When you employ mock jury research, you test the structure the council has assembled. Do statements hold together? Does the case hold up against opposing viewpoints? Does the jury like your client?

    Improve Case Believability

    A mock trial simulation is the best way to judge whether your case is credible and fully comprehensible, because you pay attention to how jurors deploy your points in group deliberation. Your themes need to go beyond acceptance on the individual level. You can observe how motivating your argument is, in the group, and how your interpretation keeps jurors on your side.

    For example, if jurors defend your client using your positions in qualitative deliberation exercises, you know you are heading in the right direction. In contrast, if jurors quickly dismiss or doubt the evidence or testimony you find most central, you will immediately know your argument needs an overhaul.

    Interview Jurors

    You can interview your participants post-deliberation to hone in on what pieces of evidence, science, or testimony are firm in their minds. Consultants can dig into what jury members found believable and why. It is essential to know how the jury sees the facts and which events are most valuable to their decision-making.

    The easier the case is to follow, the easier it is for jurors to reflect on those details, in the deliberation room, and bring other jury members into the fold. Not only can counsel observe this deliberation process, but they can also be present in the backroom asking questions to see if alternative tactics or evidence would be more credible.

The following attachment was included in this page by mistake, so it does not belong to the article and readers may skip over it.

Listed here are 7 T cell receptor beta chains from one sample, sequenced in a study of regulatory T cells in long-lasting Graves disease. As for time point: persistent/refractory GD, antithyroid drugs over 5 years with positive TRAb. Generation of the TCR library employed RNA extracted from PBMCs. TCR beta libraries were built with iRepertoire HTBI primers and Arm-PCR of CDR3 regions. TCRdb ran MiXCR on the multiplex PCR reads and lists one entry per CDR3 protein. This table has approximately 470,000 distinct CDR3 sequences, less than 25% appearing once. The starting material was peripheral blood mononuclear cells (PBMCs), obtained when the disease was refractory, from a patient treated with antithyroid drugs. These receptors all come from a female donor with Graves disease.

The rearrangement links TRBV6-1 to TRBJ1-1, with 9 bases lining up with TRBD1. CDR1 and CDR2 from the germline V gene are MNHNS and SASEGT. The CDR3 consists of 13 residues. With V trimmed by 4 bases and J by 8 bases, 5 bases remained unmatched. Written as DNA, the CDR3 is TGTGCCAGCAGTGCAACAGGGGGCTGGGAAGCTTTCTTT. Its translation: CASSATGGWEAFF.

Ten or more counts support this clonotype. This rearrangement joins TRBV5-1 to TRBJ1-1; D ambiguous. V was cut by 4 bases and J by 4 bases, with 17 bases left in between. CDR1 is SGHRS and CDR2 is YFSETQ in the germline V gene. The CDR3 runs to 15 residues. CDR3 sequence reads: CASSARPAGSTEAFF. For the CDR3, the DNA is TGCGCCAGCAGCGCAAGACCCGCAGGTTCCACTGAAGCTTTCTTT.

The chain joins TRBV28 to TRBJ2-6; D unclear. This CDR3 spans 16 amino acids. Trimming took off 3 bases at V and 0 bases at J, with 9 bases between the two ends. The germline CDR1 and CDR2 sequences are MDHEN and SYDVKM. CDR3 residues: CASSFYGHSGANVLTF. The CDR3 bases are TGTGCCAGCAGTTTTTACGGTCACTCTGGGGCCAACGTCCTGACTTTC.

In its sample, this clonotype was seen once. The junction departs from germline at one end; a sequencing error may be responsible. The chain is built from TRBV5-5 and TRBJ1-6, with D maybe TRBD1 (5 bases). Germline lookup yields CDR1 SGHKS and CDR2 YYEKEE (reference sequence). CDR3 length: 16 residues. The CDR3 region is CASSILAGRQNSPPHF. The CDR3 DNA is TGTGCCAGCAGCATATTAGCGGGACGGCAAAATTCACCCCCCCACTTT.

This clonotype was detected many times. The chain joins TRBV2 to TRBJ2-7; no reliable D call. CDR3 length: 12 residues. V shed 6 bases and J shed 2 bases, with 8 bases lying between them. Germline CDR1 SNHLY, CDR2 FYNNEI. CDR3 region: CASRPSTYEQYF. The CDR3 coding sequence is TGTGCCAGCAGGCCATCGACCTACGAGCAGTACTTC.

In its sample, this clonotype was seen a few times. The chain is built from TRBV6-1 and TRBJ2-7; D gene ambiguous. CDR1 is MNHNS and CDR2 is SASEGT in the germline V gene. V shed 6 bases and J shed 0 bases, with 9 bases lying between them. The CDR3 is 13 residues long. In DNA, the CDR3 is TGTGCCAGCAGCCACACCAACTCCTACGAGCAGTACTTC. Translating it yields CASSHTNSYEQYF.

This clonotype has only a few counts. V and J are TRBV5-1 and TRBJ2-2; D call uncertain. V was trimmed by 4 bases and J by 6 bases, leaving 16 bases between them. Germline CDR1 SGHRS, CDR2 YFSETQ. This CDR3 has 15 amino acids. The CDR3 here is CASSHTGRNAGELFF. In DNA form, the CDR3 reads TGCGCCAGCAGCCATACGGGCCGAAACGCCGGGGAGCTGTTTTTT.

"Listening to what jurors say, how they convince one another, and most importantly, the underlying reason they feel the way they do, can help you develop winning themes."

    – Jessica Brylo, JD, MA, Trial Dynamics

    Appraise Specific Words and Visuals

    While you and your team explore how persuasive your overarching themes are to jurors, jurors can provide feedback regarding their attitudes, beliefs, and opinions about specific words. Surprisingly, some terms evoke a visceral, negative undertone that litigants may not realize.

    If you have graphics or video testimony, the mock jury can inform you whether the materials used are easily digestible and trustworthy to them. You do not want to alienate jury members by creating complicated graphics or materials that are a turnoff.

    Mock Trials Are A Winning Strategy

    There are many reasons to measure your case's strength through mock trial simulation. Mock jury research helps you and your team create the best and most robust arguments. Nothing can replace the benefits that litigants gain from talking to jurors and hearing their perspectives. Fieldwork's expert management team, adaptable venues, and mock trial recruiting expertise give legal teams a powerful edge.

    Read more in this interview with the President of Fieldwork Dallas, Jessica Josset: